Since 1982 I've written a newsletter, Running Commentary. A new issue appears here each week, and material is archived.

Thu, 28 Feb 2013 04:55:38 -0500

Ancient Marathoner

RUNNING COMMENTARY 978

(The latest, and probably last, home for my magazine column was Marathon & Beyond. That seven-year stay ended in 2011. Now I have permission to republish those pieces. This one comes from the November 2004 issue.)

We met in person only once, and then for less than an hour a long time ago. Yet I count Jack Foster as one of the greatest friends I’ve ever had. Like all the great ones, he has never stopped giving.

Measured by the most said in the least words, one of the best books ever written about running was really just booklet length – Foster’s Tale of the Ancient Marathoner. Its first words, and far from its best, aren’t his but mine that introduce him to readers.

“If a friendship can be measured by the number of letters two people exchange,” I wrote in the Foreword, “then I can count Jack Foster among my best friends. On my desk here now is an inch-thick folder of lightweight blue aerogrammes postmarked ‘Rotorua, New Zealand.’ I feel I know Foster about as well as I know any runner.”

At the time of that writing, in 1974, we hadn’t yet met. We tried at the Munich Olympics, before the marathon that he ran there at age 40. I wormed my way into Olympic Village, found the New Zealand compound and knocked on the door that I’d learned was his. No one answered.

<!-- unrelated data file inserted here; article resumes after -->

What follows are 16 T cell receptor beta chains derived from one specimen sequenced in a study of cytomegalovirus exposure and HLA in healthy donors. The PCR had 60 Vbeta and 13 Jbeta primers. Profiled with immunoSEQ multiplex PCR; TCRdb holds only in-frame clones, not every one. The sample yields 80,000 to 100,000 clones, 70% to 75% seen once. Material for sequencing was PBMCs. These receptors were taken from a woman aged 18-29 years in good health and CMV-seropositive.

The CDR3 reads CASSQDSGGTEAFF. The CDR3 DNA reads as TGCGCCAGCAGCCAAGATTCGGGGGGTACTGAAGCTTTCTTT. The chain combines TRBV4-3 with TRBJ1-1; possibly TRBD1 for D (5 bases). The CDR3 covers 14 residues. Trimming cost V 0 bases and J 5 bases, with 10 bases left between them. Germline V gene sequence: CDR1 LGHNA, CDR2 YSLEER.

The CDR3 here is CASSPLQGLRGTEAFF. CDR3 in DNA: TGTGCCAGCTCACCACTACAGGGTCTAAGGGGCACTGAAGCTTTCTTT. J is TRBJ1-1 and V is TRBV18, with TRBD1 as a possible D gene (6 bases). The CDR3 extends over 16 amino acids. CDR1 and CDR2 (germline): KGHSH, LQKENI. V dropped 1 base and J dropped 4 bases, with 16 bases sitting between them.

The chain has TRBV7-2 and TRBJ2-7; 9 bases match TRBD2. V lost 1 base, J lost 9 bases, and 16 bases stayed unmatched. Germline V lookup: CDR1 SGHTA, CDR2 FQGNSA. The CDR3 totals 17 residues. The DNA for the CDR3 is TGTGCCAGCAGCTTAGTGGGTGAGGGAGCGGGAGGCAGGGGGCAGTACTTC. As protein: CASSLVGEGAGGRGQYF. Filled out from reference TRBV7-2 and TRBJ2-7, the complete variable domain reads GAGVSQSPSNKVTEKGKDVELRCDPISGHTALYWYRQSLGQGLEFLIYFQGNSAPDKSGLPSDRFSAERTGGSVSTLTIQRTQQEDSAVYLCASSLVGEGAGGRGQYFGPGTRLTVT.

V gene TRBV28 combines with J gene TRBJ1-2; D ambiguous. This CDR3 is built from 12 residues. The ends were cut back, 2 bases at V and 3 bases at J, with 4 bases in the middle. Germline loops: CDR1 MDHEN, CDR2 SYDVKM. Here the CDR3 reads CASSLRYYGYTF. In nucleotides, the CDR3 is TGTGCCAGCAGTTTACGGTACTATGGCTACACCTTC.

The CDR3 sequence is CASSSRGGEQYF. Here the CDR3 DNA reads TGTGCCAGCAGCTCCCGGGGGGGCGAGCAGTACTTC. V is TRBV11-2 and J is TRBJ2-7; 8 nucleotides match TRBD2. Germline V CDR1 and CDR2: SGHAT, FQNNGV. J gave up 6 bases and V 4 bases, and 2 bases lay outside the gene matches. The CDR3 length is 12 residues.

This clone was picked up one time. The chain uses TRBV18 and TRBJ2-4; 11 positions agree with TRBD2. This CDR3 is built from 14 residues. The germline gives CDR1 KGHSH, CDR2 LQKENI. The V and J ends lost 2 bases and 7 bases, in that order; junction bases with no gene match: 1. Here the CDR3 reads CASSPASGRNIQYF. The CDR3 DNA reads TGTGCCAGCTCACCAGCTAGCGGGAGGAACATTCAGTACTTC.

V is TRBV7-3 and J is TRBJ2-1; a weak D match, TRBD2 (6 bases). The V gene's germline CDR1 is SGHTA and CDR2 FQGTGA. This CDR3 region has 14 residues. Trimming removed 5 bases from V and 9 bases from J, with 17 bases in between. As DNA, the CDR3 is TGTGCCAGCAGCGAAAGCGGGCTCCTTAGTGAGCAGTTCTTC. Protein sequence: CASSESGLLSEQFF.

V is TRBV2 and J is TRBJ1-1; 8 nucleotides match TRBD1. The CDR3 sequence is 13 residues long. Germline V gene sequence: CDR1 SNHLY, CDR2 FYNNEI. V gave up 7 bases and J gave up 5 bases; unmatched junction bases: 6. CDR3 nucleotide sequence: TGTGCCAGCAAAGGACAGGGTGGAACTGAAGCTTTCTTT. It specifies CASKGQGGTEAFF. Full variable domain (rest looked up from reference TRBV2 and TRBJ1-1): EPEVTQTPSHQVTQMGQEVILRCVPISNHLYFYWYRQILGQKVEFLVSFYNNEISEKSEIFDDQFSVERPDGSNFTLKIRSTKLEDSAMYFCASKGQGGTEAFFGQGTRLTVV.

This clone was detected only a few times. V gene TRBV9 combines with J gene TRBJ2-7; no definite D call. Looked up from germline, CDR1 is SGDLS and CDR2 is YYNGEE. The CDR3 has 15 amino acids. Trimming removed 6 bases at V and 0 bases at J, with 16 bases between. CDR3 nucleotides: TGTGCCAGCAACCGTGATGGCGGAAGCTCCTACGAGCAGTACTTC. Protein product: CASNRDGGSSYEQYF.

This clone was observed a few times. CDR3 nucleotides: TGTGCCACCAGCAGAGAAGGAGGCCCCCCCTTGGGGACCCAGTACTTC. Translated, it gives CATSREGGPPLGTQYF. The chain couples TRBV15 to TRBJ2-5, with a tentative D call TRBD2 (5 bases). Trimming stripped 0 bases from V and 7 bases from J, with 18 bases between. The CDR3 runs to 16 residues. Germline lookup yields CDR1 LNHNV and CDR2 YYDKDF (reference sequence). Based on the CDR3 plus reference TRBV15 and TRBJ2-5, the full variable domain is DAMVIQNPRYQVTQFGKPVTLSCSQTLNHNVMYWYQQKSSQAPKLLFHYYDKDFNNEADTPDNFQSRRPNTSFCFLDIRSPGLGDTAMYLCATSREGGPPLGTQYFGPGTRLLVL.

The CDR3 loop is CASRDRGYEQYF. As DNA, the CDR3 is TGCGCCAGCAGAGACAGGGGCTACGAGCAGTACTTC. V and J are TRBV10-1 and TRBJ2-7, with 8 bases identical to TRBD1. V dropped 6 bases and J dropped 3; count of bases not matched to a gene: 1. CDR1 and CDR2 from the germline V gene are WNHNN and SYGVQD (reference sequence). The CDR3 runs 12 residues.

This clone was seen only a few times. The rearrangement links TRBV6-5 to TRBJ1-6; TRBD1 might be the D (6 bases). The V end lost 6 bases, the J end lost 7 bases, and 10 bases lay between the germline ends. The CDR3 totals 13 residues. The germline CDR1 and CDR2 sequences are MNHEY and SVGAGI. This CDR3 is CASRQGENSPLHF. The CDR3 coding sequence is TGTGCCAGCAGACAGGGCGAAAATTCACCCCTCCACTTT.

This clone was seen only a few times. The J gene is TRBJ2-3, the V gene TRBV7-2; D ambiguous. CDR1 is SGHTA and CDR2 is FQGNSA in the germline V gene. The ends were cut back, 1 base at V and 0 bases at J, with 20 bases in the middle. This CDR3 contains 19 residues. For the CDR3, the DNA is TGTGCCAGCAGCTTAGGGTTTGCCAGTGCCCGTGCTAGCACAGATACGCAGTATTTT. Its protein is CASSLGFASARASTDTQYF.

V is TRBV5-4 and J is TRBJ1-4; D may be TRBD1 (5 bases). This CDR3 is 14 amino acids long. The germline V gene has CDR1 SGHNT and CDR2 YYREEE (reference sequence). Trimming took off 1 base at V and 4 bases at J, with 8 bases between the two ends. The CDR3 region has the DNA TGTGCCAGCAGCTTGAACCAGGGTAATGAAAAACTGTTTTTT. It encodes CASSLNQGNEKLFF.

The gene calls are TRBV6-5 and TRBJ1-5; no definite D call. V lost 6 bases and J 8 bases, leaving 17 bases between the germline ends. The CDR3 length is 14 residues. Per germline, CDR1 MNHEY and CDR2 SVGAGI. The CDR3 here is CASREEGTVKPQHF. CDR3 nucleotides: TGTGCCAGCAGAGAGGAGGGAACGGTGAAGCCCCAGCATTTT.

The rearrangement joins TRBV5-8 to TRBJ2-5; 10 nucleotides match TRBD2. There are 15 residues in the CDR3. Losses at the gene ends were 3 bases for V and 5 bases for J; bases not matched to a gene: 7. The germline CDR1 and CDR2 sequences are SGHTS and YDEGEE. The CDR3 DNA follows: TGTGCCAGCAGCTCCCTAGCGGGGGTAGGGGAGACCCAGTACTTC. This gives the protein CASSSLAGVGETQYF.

Oh well, I thought at the time, I’ll try again later in the Games. But a few days later everything changed for that Olympics and for all to follow. No intruder sneaked into the Village again.

Our writing back and forth continued, peaking during his writing of that wonderful little booklet (which I edited for publication). He handwrote it in tiny script across almost 100 pages of aerogrammes.

By then the sport knew him as the world masters marathon record-holder. His mark of 2:11:19, set at age 41 while silver-medaling at the 1974 Commonwealth Games, would stand until 1990.

We finally did meet, briefly, at the Boston Marathon in 1976. The meeting began awkwardly, as we tried to reconcile the person imagined from written words with the one now standing before us, speaking.

Though his measurements (about 5-feet-8 in height and weighing in the 130s) were known to me, I was surprised by how small he looked. We expect people who’ve done big things to be bigger than life.

Jack and I didn’t say much that night, at least not to each other. We stood together at a question-and-answer clinic, where he wowed the crowd with his simple wisdom. He did the same for me as he now gave voice to what he’d told me by letters over the years. Though we never talked again, I would never stop repeating his words.

Other runners feel that way too. Jack’s booklet was a treasure when published in 1974 and is much more so now. Originally priced at $1.50, a copy sold recently on E-Bay for more than $100. I wouldn’t part with my one tattered copy for 100 times more.

WHERE HE CAME FROM

Running humbled Jack at first, which might be why he retained humility about his later successes in the sport. He remembered where he came from, and knew that by stopping running he would soon return there.